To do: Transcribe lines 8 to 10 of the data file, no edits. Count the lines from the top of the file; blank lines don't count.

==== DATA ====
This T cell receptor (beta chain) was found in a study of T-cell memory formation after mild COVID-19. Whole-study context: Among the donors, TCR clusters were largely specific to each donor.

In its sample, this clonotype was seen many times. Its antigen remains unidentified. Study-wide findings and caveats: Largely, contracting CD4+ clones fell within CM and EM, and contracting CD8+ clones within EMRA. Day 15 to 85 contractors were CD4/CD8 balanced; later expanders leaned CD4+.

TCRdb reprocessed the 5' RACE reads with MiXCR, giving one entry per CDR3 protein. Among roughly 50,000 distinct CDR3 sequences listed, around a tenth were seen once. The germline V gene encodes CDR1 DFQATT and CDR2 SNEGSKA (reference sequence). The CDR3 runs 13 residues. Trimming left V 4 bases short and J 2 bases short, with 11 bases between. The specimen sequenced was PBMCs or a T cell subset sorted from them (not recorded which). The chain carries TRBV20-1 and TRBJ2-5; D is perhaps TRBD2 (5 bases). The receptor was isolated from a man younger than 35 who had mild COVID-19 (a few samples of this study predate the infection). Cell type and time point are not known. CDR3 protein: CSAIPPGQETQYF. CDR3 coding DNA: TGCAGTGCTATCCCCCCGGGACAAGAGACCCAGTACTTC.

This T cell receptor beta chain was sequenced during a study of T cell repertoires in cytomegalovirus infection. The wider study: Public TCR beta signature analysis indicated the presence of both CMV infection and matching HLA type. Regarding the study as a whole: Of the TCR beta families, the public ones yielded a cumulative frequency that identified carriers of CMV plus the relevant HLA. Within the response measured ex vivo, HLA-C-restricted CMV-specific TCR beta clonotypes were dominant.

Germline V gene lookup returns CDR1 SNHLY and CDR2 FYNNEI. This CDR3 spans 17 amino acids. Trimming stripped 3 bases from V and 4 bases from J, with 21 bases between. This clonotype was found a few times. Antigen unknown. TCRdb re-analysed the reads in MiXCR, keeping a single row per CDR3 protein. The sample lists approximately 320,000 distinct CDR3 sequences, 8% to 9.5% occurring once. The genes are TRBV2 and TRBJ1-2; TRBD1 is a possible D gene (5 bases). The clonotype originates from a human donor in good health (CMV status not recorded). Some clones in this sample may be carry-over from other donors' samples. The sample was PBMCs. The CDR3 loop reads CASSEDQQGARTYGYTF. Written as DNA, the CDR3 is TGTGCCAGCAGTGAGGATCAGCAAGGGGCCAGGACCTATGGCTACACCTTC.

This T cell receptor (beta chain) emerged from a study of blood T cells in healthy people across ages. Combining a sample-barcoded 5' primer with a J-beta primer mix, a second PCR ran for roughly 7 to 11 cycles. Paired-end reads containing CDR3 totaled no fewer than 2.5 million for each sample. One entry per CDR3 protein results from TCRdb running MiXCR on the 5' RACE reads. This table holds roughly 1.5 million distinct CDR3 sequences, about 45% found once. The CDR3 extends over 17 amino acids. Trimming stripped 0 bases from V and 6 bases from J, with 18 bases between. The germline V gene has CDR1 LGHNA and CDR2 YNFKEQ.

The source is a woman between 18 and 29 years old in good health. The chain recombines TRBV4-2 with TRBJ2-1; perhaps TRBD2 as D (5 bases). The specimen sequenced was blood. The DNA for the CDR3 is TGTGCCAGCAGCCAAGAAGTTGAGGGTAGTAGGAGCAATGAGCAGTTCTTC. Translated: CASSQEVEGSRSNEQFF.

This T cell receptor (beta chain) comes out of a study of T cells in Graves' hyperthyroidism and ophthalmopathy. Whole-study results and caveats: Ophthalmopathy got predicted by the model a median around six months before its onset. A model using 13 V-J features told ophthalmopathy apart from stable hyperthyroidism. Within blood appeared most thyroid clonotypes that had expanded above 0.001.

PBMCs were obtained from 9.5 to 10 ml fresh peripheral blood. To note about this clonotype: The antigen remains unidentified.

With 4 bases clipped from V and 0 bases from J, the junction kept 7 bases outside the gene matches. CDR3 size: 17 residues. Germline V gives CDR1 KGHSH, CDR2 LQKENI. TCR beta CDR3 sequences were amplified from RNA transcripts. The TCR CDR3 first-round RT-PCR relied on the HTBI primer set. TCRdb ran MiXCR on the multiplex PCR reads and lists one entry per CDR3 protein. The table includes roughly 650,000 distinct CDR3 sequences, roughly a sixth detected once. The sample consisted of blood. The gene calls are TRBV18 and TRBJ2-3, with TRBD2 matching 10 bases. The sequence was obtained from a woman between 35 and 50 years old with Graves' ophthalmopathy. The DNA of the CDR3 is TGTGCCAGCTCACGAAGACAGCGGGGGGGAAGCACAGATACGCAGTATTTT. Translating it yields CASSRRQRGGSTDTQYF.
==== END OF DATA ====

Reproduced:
This T cell receptor (beta chain) comes out of a study of T cells in Graves' hyperthyroidism and ophthalmopathy. Whole-study results and caveats: Ophthalmopathy got predicted by the model a median around six months before its onset. A model using 13 V-J features told ophthalmopathy apart from stable hyperthyroidism. Within blood appeared most thyroid clonotypes that had expanded above 0.001.

PBMCs were obtained from 9.5 to 10 ml fresh peripheral blood. To note about this clonotype: The antigen remains unidentified.

With 4 bases clipped from V and 0 bases from J, the junction kept 7 bases outside the gene matches. CDR3 size: 17 residues. Germline V gives CDR1 KGHSH, CDR2 LQKENI. TCR beta CDR3 sequences were amplified from RNA transcripts. The TCR CDR3 first-round RT-PCR relied on the HTBI primer set. TCRdb ran MiXCR on the multiplex PCR reads and lists one entry per CDR3 protein. The table includes roughly 650,000 distinct CDR3 sequences, roughly a sixth detected once. The sample consisted of blood. The gene calls are TRBV18 and TRBJ2-3, with TRBD2 matching 10 bases. The sequence was obtained from a woman between 35 and 50 years old with Graves' ophthalmopathy. The DNA of the CDR3 is TGTGCCAGCTCACGAAGACAGCGGGGGGGAAGCACAGATACGCAGTATTTT. Translating it yields CASSRRQRGGSTDTQYF.